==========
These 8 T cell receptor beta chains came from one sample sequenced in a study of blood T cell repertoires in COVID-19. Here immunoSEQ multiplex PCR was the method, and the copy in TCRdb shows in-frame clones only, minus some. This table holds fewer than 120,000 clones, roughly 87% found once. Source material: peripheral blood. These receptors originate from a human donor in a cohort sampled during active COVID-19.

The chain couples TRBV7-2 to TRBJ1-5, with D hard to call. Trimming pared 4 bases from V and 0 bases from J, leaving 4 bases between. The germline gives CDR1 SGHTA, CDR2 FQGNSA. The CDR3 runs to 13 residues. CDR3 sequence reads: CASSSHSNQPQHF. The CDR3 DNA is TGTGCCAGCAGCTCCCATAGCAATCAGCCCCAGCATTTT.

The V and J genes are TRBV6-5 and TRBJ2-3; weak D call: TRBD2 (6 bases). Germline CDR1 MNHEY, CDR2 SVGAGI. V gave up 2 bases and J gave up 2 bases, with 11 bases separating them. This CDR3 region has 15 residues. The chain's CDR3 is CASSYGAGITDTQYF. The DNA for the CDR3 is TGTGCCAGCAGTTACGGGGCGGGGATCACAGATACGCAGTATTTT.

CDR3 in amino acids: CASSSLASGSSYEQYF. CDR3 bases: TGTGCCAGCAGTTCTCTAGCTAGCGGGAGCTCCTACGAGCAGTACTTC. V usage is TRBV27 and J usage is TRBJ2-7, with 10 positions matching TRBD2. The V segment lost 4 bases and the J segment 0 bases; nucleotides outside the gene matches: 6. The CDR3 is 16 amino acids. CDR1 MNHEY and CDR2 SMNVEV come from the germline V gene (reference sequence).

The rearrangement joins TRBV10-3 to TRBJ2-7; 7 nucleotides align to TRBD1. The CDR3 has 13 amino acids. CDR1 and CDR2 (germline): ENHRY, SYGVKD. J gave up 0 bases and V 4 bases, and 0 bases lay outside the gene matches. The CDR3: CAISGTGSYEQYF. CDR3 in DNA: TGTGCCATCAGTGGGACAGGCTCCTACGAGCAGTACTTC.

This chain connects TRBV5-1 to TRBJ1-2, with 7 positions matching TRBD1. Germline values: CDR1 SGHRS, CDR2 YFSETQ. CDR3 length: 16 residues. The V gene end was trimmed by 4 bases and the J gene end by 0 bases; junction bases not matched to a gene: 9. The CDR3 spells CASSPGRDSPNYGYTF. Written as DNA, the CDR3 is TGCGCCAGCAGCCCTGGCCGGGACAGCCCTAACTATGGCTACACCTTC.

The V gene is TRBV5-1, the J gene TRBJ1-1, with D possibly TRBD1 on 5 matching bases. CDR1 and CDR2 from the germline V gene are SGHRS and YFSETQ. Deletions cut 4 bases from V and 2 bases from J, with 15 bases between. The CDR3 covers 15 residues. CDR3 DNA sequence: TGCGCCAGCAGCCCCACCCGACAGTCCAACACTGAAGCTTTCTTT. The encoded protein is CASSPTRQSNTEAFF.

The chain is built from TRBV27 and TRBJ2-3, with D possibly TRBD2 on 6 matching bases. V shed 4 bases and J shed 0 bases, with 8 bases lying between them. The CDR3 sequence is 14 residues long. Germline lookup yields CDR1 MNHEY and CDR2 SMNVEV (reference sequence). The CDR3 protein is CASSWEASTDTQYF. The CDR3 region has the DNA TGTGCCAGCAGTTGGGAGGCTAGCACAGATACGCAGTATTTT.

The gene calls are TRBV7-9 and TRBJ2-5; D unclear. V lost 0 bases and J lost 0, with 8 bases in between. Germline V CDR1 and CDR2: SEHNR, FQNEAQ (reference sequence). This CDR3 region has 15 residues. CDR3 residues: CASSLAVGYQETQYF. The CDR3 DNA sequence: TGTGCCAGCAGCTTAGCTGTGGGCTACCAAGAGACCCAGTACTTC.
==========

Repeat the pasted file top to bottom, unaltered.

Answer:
These 8 T cell receptor beta chains came from one sample sequenced in a study of blood T cell repertoires in COVID-19. Here immunoSEQ multiplex PCR was the method, and the copy in TCRdb shows in-frame clones only, minus some. This table holds fewer than 120,000 clones, roughly 87% found once. Source material: peripheral blood. These receptors originate from a human donor in a cohort sampled during active COVID-19.

The chain couples TRBV7-2 to TRBJ1-5, with D hard to call. Trimming pared 4 bases from V and 0 bases from J, leaving 4 bases between. The germline gives CDR1 SGHTA, CDR2 FQGNSA. The CDR3 runs to 13 residues. CDR3 sequence reads: CASSSHSNQPQHF. The CDR3 DNA is TGTGCCAGCAGCTCCCATAGCAATCAGCCCCAGCATTTT.

The V and J genes are TRBV6-5 and TRBJ2-3; weak D call: TRBD2 (6 bases). Germline CDR1 MNHEY, CDR2 SVGAGI. V gave up 2 bases and J gave up 2 bases, with 11 bases separating them. This CDR3 region has 15 residues. The chain's CDR3 is CASSYGAGITDTQYF. The DNA for the CDR3 is TGTGCCAGCAGTTACGGGGCGGGGATCACAGATACGCAGTATTTT.

CDR3 in amino acids: CASSSLASGSSYEQYF. CDR3 bases: TGTGCCAGCAGTTCTCTAGCTAGCGGGAGCTCCTACGAGCAGTACTTC. V usage is TRBV27 and J usage is TRBJ2-7, with 10 positions matching TRBD2. The V segment lost 4 bases and the J segment 0 bases; nucleotides outside the gene matches: 6. The CDR3 is 16 amino acids. CDR1 MNHEY and CDR2 SMNVEV come from the germline V gene (reference sequence).

The rearrangement joins TRBV10-3 to TRBJ2-7; 7 nucleotides align to TRBD1. The CDR3 has 13 amino acids. CDR1 and CDR2 (germline): ENHRY, SYGVKD. J gave up 0 bases and V 4 bases, and 0 bases lay outside the gene matches. The CDR3: CAISGTGSYEQYF. CDR3 in DNA: TGTGCCATCAGTGGGACAGGCTCCTACGAGCAGTACTTC.

This chain connects TRBV5-1 to TRBJ1-2, with 7 positions matching TRBD1. Germline values: CDR1 SGHRS, CDR2 YFSETQ. CDR3 length: 16 residues. The V gene end was trimmed by 4 bases and the J gene end by 0 bases; junction bases not matched to a gene: 9. The CDR3 spells CASSPGRDSPNYGYTF. Written as DNA, the CDR3 is TGCGCCAGCAGCCCTGGCCGGGACAGCCCTAACTATGGCTACACCTTC.

The V gene is TRBV5-1, the J gene TRBJ1-1, with D possibly TRBD1 on 5 matching bases. CDR1 and CDR2 from the germline V gene are SGHRS and YFSETQ. Deletions cut 4 bases from V and 2 bases from J, with 15 bases between. The CDR3 covers 15 residues. CDR3 DNA sequence: TGCGCCAGCAGCCCCACCCGACAGTCCAACACTGAAGCTTTCTTT. The encoded protein is CASSPTRQSNTEAFF.

The chain is built from TRBV27 and TRBJ2-3, with D possibly TRBD2 on 6 matching bases. V shed 4 bases and J shed 0 bases, with 8 bases lying between them. The CDR3 sequence is 14 residues long. Germline lookup yields CDR1 MNHEY and CDR2 SMNVEV (reference sequence). The CDR3 protein is CASSWEASTDTQYF. The CDR3 region has the DNA TGTGCCAGCAGTTGGGAGGCTAGCACAGATACGCAGTATTTT.

The gene calls are TRBV7-9 and TRBJ2-5; D unclear. V lost 0 bases and J lost 0, with 8 bases in between. Germline V CDR1 and CDR2: SEHNR, FQNEAQ (reference sequence). This CDR3 region has 15 residues. CDR3 residues: CASSLAVGYQETQYF. The CDR3 DNA sequence: TGTGCCAGCAGCTTAGCTGTGGGCTACCAAGAGACCCAGTACTTC.